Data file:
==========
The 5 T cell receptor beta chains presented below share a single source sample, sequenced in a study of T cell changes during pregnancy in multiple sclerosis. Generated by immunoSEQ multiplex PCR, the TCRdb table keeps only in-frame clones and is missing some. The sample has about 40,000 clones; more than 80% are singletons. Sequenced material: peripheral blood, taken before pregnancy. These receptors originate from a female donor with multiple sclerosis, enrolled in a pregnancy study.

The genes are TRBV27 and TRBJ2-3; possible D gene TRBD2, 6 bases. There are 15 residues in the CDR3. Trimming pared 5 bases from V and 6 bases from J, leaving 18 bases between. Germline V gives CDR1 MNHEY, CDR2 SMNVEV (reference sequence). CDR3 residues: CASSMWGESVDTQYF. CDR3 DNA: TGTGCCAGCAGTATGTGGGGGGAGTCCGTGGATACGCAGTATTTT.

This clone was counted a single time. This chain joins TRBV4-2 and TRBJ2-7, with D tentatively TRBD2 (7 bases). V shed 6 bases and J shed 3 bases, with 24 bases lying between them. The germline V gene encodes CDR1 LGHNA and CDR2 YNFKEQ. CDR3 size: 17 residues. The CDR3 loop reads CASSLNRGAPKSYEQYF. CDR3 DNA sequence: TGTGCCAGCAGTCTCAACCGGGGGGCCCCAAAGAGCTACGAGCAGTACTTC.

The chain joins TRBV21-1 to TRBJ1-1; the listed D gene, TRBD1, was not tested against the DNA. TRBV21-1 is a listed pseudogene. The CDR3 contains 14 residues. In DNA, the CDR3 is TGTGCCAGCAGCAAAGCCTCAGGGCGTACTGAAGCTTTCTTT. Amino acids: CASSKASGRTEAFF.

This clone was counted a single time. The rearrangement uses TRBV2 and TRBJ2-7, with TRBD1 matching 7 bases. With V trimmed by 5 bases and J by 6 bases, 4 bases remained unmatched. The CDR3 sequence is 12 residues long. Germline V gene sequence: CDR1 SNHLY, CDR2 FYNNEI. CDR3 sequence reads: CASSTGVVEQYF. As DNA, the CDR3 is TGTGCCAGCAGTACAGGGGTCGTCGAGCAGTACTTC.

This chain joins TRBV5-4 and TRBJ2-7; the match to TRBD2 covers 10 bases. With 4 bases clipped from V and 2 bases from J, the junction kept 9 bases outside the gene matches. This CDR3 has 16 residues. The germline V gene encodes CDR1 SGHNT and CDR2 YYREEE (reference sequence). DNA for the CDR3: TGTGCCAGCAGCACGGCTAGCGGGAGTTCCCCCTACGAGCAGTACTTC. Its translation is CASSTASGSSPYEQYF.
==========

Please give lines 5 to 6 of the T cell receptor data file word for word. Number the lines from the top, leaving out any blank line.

This clone was counted a single time. The rearrangement uses TRBV2 and TRBJ2-7, with TRBD1 matching 7 bases. With V trimmed by 5 bases and J by 6 bases, 4 bases remained unmatched. The CDR3 sequence is 12 residues long. Germline V gene sequence: CDR1 SNHLY, CDR2 FYNNEI. CDR3 sequence reads: CASSTGVVEQYF. As DNA, the CDR3 is TGTGCCAGCAGTACAGGGGTCGTCGAGCAGTACTTC.

This chain joins TRBV5-4 and TRBJ2-7; the match to TRBD2 covers 10 bases. With 4 bases clipped from V and 2 bases from J, the junction kept 9 bases outside the gene matches. This CDR3 has 16 residues. The germline V gene encodes CDR1 SGHNT and CDR2 YYREEE (reference sequence). DNA for the CDR3: TGTGCCAGCAGCACGGCTAGCGGGAGTTCCCCCTACGAGCAGTACTTC. Its translation is CASSTASGSSPYEQYF.